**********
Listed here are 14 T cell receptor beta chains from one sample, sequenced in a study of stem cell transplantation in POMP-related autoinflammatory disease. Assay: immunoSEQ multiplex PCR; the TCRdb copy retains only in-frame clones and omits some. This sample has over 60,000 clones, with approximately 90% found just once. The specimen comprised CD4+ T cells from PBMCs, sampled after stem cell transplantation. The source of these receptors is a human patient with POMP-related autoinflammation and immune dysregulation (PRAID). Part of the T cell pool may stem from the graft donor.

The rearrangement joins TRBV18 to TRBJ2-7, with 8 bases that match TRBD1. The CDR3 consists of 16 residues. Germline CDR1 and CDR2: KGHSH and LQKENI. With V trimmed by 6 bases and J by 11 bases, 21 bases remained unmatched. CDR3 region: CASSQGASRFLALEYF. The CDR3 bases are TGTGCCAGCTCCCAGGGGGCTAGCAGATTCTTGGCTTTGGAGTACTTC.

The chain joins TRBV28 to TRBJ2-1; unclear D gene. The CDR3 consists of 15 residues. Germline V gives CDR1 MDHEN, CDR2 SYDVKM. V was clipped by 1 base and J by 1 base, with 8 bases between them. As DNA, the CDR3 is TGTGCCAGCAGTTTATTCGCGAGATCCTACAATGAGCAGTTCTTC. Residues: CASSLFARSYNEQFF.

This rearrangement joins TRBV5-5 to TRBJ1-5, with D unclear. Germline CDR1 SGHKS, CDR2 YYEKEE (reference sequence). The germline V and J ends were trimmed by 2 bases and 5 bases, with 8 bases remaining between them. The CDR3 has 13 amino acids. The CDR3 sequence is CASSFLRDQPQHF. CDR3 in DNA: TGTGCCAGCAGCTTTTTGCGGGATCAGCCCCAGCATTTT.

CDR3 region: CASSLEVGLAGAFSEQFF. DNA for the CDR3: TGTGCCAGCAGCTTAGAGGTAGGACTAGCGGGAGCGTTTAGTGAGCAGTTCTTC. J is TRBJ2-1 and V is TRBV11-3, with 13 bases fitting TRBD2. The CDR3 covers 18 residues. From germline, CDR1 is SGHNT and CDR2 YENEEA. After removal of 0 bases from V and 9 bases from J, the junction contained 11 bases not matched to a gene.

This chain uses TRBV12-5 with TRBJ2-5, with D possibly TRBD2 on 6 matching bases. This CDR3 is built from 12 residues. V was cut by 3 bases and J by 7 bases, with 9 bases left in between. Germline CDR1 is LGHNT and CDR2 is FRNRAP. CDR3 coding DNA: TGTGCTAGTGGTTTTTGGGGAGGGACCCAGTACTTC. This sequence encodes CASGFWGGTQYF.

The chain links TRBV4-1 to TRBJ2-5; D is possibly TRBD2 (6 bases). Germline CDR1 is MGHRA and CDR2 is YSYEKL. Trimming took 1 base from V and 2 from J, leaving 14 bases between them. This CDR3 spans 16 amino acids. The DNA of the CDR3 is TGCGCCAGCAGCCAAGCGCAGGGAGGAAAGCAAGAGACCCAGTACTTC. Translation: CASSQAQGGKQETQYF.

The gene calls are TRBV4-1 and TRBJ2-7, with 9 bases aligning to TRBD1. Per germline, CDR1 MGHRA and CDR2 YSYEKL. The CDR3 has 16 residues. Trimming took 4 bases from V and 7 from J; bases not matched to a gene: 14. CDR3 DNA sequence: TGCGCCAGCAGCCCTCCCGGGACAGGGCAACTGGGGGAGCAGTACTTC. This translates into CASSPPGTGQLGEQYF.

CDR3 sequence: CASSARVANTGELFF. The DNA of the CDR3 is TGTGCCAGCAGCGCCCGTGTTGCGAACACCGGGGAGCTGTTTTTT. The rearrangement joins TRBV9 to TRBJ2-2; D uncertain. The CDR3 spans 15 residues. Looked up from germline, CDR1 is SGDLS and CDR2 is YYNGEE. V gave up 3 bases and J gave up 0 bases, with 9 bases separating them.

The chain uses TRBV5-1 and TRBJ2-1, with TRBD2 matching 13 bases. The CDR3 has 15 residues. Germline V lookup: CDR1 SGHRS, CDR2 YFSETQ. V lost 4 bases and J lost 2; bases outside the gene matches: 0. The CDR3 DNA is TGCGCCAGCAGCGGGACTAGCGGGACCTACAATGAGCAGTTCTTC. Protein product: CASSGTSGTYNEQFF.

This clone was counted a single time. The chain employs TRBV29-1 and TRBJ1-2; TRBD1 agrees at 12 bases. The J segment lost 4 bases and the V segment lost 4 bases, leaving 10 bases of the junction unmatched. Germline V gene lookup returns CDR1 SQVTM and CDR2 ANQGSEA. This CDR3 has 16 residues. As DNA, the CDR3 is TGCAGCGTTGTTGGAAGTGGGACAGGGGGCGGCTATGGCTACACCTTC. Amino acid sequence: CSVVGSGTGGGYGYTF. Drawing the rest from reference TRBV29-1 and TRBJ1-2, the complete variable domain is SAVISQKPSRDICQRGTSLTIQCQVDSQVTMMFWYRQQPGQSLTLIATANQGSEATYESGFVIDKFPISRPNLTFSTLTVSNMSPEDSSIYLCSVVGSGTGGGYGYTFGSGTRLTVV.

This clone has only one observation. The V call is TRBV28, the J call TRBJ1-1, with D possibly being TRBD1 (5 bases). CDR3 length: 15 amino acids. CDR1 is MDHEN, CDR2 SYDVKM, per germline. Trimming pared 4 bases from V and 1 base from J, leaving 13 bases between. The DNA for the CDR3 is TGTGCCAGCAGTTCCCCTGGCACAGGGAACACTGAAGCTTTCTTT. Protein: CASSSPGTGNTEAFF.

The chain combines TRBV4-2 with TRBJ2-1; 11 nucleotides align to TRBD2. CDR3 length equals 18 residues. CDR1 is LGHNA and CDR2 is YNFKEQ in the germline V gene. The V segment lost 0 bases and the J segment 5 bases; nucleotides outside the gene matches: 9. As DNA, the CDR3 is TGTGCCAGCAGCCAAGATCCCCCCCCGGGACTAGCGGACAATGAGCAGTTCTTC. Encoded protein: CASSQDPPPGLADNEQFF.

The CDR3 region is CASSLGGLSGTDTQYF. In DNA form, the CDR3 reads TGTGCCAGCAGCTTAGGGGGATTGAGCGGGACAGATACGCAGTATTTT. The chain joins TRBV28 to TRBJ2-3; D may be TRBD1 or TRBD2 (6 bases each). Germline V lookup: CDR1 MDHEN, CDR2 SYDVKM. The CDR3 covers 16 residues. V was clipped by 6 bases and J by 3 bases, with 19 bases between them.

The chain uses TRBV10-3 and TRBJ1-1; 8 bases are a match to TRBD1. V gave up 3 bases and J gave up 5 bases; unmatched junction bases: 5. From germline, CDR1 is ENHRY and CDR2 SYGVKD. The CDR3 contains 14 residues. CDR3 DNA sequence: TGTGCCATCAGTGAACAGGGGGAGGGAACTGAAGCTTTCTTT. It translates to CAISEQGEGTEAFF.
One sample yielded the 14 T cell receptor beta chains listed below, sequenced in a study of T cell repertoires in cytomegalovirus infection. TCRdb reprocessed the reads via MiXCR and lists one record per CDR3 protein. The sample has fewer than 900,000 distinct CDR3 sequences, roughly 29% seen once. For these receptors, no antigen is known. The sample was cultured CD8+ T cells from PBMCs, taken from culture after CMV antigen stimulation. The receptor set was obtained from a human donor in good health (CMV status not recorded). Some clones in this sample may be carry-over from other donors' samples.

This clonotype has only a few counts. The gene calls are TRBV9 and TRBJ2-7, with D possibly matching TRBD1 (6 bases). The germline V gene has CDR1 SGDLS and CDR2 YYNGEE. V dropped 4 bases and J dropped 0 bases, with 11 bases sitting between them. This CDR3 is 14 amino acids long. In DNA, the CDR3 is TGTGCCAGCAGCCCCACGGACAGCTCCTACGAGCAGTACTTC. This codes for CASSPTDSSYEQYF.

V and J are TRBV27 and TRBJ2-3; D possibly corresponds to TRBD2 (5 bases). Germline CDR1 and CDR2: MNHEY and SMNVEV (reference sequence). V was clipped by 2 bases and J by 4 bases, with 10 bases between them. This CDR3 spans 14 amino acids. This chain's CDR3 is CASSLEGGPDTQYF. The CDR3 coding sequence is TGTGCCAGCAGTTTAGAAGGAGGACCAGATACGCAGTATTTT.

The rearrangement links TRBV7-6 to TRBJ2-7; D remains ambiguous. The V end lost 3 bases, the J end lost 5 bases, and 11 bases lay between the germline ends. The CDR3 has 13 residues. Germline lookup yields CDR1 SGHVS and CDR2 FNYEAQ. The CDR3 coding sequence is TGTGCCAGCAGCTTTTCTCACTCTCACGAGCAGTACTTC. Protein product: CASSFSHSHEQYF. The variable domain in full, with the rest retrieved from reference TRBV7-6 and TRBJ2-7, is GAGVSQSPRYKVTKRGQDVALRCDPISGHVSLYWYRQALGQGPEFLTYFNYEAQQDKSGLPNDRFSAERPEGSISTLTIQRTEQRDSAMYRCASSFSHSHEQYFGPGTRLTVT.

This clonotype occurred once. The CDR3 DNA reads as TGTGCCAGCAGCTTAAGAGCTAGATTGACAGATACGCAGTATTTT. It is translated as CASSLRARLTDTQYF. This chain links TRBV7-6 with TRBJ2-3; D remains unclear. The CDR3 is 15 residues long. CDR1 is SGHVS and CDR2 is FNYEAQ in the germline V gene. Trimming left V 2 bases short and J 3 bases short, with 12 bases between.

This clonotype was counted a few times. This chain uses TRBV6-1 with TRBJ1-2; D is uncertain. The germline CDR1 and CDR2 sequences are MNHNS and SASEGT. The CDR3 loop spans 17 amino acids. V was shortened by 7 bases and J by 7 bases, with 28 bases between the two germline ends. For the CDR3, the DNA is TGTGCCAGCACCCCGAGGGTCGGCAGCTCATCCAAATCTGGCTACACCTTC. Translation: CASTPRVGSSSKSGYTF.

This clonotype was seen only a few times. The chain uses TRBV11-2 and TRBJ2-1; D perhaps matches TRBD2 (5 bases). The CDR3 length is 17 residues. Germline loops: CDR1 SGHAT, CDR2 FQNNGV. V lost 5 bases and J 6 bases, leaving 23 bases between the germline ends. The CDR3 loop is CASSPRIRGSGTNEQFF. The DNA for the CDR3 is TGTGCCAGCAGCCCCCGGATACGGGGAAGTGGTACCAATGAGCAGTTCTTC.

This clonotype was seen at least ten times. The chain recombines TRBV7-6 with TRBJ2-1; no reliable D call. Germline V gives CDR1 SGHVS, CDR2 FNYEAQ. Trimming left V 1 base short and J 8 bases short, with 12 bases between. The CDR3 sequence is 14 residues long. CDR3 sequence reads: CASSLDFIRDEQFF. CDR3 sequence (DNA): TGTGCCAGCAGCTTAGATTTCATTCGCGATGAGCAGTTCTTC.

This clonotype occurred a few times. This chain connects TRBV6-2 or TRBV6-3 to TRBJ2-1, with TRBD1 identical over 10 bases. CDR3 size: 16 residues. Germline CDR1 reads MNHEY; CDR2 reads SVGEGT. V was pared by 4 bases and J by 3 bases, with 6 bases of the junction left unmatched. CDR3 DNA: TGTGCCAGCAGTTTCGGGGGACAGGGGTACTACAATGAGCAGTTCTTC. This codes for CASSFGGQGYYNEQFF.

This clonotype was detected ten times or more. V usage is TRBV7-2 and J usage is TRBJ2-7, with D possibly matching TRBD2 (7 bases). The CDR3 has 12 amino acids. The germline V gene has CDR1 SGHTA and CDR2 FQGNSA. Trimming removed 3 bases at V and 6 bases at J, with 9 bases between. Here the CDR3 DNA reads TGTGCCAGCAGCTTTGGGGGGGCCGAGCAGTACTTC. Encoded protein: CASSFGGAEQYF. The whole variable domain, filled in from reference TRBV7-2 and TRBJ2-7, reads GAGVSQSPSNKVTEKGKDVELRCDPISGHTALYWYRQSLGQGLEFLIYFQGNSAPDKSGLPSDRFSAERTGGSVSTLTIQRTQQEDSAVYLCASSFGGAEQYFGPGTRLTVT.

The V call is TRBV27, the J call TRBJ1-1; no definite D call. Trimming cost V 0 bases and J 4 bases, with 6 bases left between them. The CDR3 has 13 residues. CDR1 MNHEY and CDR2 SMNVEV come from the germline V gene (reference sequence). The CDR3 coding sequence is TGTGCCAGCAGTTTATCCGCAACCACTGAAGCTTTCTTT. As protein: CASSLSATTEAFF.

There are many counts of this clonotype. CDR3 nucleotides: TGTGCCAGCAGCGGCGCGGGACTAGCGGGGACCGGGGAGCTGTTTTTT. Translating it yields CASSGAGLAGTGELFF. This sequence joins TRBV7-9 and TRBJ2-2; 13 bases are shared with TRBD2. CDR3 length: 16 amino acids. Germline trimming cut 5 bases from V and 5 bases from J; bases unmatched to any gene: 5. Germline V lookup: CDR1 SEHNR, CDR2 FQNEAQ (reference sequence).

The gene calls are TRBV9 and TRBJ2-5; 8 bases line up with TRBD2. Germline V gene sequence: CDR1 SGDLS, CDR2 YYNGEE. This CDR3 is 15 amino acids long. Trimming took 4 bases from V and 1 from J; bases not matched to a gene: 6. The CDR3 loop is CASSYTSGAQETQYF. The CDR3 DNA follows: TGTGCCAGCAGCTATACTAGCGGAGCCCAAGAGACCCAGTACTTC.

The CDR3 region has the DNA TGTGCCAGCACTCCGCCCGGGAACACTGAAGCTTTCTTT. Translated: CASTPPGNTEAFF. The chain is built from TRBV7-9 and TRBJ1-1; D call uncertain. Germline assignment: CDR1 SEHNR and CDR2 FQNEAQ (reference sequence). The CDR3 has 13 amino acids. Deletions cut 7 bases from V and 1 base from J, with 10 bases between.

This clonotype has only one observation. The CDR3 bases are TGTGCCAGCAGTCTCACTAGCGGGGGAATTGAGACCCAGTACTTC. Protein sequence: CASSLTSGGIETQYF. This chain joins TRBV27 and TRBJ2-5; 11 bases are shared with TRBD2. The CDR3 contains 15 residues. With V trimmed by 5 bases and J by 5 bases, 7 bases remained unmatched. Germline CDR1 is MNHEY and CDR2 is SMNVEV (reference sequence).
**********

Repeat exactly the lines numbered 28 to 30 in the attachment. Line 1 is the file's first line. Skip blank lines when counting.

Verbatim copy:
The gene calls are TRBV9 and TRBJ2-5; 8 bases line up with TRBD2. Germline V gene sequence: CDR1 SGDLS, CDR2 YYNGEE. This CDR3 is 15 amino acids long. Trimming took 4 bases from V and 1 from J; bases not matched to a gene: 6. The CDR3 loop is CASSYTSGAQETQYF. The CDR3 DNA follows: TGTGCCAGCAGCTATACTAGCGGAGCCCAAGAGACCCAGTACTTC.

The CDR3 region has the DNA TGTGCCAGCACTCCGCCCGGGAACACTGAAGCTTTCTTT. Translated: CASTPPGNTEAFF. The chain is built from TRBV7-9 and TRBJ1-1; D call uncertain. Germline assignment: CDR1 SEHNR and CDR2 FQNEAQ (reference sequence). The CDR3 has 13 amino acids. Deletions cut 7 bases from V and 1 base from J, with 10 bases between.

This clonotype has only one observation. The CDR3 bases are TGTGCCAGCAGTCTCACTAGCGGGGGAATTGAGACCCAGTACTTC. Protein sequence: CASSLTSGGIETQYF. This chain joins TRBV27 and TRBJ2-5; 11 bases are shared with TRBD2. The CDR3 contains 15 residues. With V trimmed by 5 bases and J by 5 bases, 7 bases remained unmatched. Germline CDR1 is MNHEY and CDR2 is SMNVEV (reference sequence).